Department or Program



Despite Asian Americans’ being well represented in higher education in the United States, their experiences on college campuses are commonly misunderstood and overlooked when it comes to advocating for minority voices. While there are previous studies that have explored Asian Americans' sense of belonging and self-formation in post-secondary education, this present research aims to disaggregate the pan-ethnic label to avoid perpetuating monolithic perceptions of Asian American experiences in higher education. This paper gives greater visibility to sub-ethnic variations and overlapping identities that shape perceptions of self, belonging, and institutional support in predominantly white institutions. Drawing from 25 semi-structured interviews with Asian American undergraduate students across 11 colleges and universities, participants’ responses resulted in 6 themes: hypervisibility and invisibility in the classroom, monolithic stereotypes, conflicting national and ethnic identities, negotiating minoritized identities, co and pan-ethnic relationships, and lack of institutional recognition. In this thesis, I argue that monolithic stereotypes continue to define many of the racialized experiences Asian American students face in predominately white institutions (PWIs). This paper further presents solutions that Asian American students want to see implemented at their institutions to amplify Asian voices on campus.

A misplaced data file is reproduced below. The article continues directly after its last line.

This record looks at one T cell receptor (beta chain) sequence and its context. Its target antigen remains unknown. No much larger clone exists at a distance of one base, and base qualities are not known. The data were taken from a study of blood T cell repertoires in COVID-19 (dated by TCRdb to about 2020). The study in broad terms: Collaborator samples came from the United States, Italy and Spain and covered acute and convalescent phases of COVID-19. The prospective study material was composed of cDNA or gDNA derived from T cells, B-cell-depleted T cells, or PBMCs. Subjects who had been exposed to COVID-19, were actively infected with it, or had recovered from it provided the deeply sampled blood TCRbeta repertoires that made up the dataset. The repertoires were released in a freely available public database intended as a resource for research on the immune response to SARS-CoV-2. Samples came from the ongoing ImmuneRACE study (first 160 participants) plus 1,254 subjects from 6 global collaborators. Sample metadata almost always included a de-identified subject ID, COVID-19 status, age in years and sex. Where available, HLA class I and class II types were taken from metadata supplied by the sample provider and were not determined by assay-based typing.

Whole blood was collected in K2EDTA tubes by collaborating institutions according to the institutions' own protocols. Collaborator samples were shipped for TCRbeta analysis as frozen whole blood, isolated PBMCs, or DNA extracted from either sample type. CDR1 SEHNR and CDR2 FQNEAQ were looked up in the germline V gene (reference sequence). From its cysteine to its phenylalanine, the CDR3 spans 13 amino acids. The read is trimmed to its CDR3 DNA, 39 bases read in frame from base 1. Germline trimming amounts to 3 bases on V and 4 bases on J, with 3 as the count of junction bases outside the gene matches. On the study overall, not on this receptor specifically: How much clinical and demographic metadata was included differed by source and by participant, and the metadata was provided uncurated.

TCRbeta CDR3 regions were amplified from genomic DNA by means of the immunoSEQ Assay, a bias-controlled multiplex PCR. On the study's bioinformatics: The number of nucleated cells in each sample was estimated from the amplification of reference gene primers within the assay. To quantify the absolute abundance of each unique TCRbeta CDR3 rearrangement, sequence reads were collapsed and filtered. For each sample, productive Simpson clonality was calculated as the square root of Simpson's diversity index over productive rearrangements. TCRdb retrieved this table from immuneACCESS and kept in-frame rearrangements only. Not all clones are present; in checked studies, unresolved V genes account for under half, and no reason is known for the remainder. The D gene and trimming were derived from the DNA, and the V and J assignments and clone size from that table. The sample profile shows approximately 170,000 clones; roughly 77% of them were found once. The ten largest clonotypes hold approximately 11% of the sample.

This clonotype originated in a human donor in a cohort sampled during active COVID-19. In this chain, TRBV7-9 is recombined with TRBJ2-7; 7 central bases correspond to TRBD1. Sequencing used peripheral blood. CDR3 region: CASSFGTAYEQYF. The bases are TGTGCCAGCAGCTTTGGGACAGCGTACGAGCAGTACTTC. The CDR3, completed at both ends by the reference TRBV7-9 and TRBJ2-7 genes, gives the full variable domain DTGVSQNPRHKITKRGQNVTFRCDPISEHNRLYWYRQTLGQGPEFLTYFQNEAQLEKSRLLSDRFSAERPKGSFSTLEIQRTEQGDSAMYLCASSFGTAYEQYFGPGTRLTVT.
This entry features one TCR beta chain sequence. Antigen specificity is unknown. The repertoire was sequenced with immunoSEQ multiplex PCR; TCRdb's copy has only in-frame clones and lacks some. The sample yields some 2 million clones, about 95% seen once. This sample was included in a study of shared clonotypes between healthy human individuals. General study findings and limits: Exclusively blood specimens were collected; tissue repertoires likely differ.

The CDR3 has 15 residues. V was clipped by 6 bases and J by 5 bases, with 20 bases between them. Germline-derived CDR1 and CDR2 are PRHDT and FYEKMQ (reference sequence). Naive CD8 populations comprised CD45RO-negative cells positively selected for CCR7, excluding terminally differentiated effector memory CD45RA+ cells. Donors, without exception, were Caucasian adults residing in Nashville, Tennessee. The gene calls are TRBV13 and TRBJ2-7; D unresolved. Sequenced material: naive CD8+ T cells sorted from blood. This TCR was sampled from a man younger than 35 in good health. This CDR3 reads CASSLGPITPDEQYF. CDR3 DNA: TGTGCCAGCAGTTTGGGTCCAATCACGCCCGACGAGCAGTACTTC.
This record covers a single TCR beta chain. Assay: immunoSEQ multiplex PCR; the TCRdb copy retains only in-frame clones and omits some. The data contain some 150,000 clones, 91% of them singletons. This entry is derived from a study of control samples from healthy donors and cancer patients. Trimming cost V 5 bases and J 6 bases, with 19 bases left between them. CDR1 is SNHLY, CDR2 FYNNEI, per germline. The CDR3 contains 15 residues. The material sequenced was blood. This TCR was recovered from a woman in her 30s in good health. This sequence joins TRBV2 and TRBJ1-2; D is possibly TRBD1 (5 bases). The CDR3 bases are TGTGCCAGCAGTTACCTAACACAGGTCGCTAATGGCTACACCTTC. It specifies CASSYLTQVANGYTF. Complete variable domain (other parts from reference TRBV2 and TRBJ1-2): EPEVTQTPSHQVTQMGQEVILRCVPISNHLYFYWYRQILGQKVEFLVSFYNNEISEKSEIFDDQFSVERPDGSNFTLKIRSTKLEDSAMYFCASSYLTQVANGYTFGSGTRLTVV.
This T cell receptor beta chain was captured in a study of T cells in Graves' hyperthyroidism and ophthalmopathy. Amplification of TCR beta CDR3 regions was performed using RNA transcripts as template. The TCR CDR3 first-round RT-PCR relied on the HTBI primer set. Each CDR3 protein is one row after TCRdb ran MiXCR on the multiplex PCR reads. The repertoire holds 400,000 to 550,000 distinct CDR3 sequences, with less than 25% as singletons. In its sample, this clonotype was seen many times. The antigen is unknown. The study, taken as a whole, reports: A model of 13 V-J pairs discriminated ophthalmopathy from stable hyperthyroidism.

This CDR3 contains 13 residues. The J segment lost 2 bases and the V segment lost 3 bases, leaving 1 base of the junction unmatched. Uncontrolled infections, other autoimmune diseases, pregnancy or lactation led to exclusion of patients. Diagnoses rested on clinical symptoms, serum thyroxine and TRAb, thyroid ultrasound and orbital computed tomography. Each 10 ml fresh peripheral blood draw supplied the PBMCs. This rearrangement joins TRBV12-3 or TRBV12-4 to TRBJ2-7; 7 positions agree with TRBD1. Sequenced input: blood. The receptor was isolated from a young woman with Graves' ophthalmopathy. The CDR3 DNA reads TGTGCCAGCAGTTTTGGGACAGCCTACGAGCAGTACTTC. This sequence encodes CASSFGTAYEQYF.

Level of Access

Open Access

First Advisor

Rocque, Michael

Date of Graduation


Degree Name

Bachelor of Arts

Number of Pages


Open Access

Available to all.